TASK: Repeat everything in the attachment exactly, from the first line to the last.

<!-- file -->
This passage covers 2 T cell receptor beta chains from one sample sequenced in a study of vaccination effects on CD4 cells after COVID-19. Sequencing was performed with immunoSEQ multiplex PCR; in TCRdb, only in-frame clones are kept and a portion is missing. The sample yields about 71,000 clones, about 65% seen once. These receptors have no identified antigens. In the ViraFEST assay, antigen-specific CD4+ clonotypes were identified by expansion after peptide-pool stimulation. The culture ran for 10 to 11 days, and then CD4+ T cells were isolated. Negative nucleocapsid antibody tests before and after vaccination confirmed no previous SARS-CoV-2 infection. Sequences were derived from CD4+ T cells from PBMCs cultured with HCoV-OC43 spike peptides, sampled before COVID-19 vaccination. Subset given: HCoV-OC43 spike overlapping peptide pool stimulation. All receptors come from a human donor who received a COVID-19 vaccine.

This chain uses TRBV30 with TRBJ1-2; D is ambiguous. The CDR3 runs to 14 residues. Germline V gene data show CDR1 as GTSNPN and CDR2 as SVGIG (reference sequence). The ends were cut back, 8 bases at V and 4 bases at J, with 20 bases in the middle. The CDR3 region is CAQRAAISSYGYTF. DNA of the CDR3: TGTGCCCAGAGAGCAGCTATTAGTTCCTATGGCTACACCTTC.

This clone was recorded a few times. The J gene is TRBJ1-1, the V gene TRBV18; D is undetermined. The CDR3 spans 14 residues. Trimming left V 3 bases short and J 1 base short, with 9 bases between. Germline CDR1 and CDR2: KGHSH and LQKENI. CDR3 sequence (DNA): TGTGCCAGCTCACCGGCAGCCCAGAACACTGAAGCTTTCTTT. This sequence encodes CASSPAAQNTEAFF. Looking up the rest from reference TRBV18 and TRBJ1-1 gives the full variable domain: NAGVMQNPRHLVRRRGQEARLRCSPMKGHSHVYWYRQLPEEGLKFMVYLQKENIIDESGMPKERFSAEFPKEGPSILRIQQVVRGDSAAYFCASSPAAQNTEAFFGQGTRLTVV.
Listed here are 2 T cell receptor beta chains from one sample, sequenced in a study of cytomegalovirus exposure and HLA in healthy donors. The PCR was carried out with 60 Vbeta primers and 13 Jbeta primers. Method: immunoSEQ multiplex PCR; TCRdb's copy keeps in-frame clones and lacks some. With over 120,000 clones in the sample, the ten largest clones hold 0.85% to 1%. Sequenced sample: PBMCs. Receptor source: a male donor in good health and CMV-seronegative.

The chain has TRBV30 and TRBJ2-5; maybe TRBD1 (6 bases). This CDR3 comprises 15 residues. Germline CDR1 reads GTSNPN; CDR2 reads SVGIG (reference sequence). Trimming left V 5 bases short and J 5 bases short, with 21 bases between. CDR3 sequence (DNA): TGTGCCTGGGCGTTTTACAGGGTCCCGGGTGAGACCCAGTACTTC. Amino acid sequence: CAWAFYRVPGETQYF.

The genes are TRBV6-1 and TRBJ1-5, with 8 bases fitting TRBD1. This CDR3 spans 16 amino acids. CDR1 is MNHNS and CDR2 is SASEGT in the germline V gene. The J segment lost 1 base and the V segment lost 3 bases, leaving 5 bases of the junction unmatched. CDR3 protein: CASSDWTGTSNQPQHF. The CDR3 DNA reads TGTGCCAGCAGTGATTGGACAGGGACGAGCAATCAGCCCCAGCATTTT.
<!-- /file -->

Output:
This passage covers 2 T cell receptor beta chains from one sample sequenced in a study of vaccination effects on CD4 cells after COVID-19. Sequencing was performed with immunoSEQ multiplex PCR; in TCRdb, only in-frame clones are kept and a portion is missing. The sample yields about 71,000 clones, about 65% seen once. These receptors have no identified antigens. In the ViraFEST assay, antigen-specific CD4+ clonotypes were identified by expansion after peptide-pool stimulation. The culture ran for 10 to 11 days, and then CD4+ T cells were isolated. Negative nucleocapsid antibody tests before and after vaccination confirmed no previous SARS-CoV-2 infection. Sequences were derived from CD4+ T cells from PBMCs cultured with HCoV-OC43 spike peptides, sampled before COVID-19 vaccination. Subset given: HCoV-OC43 spike overlapping peptide pool stimulation. All receptors come from a human donor who received a COVID-19 vaccine.

This chain uses TRBV30 with TRBJ1-2; D is ambiguous. The CDR3 runs to 14 residues. Germline V gene data show CDR1 as GTSNPN and CDR2 as SVGIG (reference sequence). The ends were cut back, 8 bases at V and 4 bases at J, with 20 bases in the middle. The CDR3 region is CAQRAAISSYGYTF. DNA of the CDR3: TGTGCCCAGAGAGCAGCTATTAGTTCCTATGGCTACACCTTC.

This clone was recorded a few times. The J gene is TRBJ1-1, the V gene TRBV18; D is undetermined. The CDR3 spans 14 residues. Trimming left V 3 bases short and J 1 base short, with 9 bases between. Germline CDR1 and CDR2: KGHSH and LQKENI. CDR3 sequence (DNA): TGTGCCAGCTCACCGGCAGCCCAGAACACTGAAGCTTTCTTT. This sequence encodes CASSPAAQNTEAFF. Looking up the rest from reference TRBV18 and TRBJ1-1 gives the full variable domain: NAGVMQNPRHLVRRRGQEARLRCSPMKGHSHVYWYRQLPEEGLKFMVYLQKENIIDESGMPKERFSAEFPKEGPSILRIQQVVRGDSAAYFCASSPAAQNTEAFFGQGTRLTVV.
Listed here are 2 T cell receptor beta chains from one sample, sequenced in a study of cytomegalovirus exposure and HLA in healthy donors. The PCR was carried out with 60 Vbeta primers and 13 Jbeta primers. Method: immunoSEQ multiplex PCR; TCRdb's copy keeps in-frame clones and lacks some. With over 120,000 clones in the sample, the ten largest clones hold 0.85% to 1%. Sequenced sample: PBMCs. Receptor source: a male donor in good health and CMV-seronegative.

The chain has TRBV30 and TRBJ2-5; maybe TRBD1 (6 bases). This CDR3 comprises 15 residues. Germline CDR1 reads GTSNPN; CDR2 reads SVGIG (reference sequence). Trimming left V 5 bases short and J 5 bases short, with 21 bases between. CDR3 sequence (DNA): TGTGCCTGGGCGTTTTACAGGGTCCCGGGTGAGACCCAGTACTTC. Amino acid sequence: CAWAFYRVPGETQYF.

The genes are TRBV6-1 and TRBJ1-5, with 8 bases fitting TRBD1. This CDR3 spans 16 amino acids. CDR1 is MNHNS and CDR2 is SASEGT in the germline V gene. The J segment lost 1 base and the V segment lost 3 bases, leaving 5 bases of the junction unmatched. CDR3 protein: CASSDWTGTSNQPQHF. The CDR3 DNA reads TGTGCCAGCAGTGATTGGACAGGGACGAGCAATCAGCCCCAGCATTTT.